If you don’t have health insurance, there are places you can go to get health care. Community clinics, local health departments, state funded health centers … they often provide low-cost or even free care. But they mostly focus on the basics. What if you have a heart problem and need to see a cardiologist? Or you need an orthopedic surgeon or an endocrinologist? These kinds of specialists are expensive, and there is typically no low-cost option for people who don’t have insurance. Ten years ago, doctors in Buncombe County wanted to do something about that. And the program they created, Project Access, is now a model for other programs nationwide. Dave DeWitt reports for our series "North Carolina Voices: Diagnosing Health Care."

NC Voices: Health Literacy

Oct 5, 2007

There are a lot of ways to get health information… from the doctor, the Internet, books, patient handouts, friends and family. But how do you know what information is best for you? Wading through and understanding it, contradictions and all, is a function of health literacy - the ability to understand and follow the doctor’s advice. Without that, even patients with good medical insurance can lose out.  Rose Hoban reports for our series "North Carolina Voices: Diagnosing Health Care."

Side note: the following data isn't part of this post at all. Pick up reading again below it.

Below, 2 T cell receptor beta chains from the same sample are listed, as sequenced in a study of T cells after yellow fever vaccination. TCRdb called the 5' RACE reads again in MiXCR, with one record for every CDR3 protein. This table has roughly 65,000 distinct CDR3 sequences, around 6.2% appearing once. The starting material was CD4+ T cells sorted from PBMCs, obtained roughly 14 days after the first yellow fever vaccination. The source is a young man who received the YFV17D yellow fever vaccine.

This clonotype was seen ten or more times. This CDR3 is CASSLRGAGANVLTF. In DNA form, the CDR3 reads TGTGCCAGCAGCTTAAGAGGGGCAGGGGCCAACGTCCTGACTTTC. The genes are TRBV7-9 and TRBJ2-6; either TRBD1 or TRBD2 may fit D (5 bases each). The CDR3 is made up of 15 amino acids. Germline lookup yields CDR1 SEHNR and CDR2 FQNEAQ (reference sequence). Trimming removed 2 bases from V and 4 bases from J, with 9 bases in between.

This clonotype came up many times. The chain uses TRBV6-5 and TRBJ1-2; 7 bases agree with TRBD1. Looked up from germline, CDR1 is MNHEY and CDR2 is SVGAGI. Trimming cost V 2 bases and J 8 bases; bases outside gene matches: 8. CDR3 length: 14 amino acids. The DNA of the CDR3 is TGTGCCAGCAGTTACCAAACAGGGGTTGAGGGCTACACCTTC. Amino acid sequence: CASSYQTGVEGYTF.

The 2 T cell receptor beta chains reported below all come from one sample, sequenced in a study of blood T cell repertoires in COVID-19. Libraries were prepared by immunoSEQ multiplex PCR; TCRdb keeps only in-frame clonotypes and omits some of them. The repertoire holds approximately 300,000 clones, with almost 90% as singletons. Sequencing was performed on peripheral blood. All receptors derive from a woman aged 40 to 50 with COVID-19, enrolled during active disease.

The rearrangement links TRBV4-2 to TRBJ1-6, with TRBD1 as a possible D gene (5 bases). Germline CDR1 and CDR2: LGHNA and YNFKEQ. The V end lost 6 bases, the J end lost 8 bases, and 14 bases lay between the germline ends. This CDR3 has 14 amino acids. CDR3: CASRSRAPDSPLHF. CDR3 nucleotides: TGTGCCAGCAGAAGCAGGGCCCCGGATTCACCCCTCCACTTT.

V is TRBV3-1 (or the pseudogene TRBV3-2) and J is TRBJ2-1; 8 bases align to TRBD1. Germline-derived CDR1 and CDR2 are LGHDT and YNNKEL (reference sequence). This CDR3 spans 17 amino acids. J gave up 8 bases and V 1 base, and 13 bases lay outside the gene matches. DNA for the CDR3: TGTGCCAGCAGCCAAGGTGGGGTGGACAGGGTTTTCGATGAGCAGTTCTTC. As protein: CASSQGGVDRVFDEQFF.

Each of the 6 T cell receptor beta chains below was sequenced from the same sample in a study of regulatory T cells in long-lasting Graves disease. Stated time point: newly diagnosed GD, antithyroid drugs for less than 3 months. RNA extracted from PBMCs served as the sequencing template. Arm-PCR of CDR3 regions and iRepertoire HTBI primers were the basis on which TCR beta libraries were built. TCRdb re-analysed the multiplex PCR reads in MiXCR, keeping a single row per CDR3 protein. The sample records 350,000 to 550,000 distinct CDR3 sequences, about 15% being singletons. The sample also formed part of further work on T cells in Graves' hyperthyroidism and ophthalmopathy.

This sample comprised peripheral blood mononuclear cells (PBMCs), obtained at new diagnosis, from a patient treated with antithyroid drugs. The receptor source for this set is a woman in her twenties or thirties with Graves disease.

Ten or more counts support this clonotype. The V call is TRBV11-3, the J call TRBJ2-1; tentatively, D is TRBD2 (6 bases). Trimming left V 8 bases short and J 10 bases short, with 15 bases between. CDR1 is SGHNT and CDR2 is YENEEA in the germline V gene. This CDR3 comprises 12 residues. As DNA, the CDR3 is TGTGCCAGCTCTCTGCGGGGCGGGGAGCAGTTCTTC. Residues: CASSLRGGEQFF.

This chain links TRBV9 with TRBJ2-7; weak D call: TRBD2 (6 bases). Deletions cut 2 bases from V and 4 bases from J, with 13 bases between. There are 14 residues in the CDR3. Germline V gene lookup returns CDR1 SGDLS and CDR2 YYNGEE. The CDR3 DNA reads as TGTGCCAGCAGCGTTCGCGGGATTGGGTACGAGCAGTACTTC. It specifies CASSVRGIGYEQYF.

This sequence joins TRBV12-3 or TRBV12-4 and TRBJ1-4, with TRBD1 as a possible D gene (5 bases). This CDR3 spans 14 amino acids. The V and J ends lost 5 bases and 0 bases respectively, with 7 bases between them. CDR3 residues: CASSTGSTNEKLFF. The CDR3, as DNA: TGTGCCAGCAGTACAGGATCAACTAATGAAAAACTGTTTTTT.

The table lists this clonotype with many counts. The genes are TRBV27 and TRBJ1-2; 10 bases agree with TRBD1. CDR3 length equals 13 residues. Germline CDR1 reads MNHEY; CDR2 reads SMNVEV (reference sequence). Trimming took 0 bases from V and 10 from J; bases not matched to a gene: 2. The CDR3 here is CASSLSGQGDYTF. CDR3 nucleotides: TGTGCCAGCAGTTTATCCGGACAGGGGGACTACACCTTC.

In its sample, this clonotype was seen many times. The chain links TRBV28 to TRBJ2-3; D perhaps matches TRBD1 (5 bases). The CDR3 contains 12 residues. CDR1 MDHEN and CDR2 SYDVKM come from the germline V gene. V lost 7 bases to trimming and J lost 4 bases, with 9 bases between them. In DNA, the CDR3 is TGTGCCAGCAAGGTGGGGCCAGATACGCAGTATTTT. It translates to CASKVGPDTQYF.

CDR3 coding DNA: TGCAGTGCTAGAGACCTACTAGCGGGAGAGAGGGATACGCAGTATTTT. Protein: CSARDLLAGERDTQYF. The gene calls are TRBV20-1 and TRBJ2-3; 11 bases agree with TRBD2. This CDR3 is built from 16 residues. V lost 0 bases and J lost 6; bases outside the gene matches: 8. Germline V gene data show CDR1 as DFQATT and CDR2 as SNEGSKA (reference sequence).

NC Voices: Skipping Health Insurance

Oct 5, 2007

The United States is the only major industrialized nation that does not provide healthcare for everyone.  47 million Americans have no insurance to help pay for trips to the doctor, medicine, or emergency surgery.  People can purchase health insurance on their own, but it's usually expensive, and a lot of people who are uninsured say they can't afford it.  So they hope they don't get sick; seek charity or low cost care when they do; and even make big life decisions based on their insurance needs.  Karen Michel reports for our series "North Carolina Voices:  Diagnosing Health Care."

NC Voices: Diagnosing Health Care

Oct 4, 2007

Ask just about anyone in the health care debate what the biggest problem is, and you’ll hear the same two words – the uninsured. One out of six North Carolinians has no health insurance- that’s more than 1.4 million people. And they’re putting a strain on the entire healthcare system. Some states are taking bold steps to reform the insurance system. But North Carolina is not among them. We asked our State Capitol Reporter Laura Leslie to find out why for our series "North Carolina Voices: Diagnosing Health Care."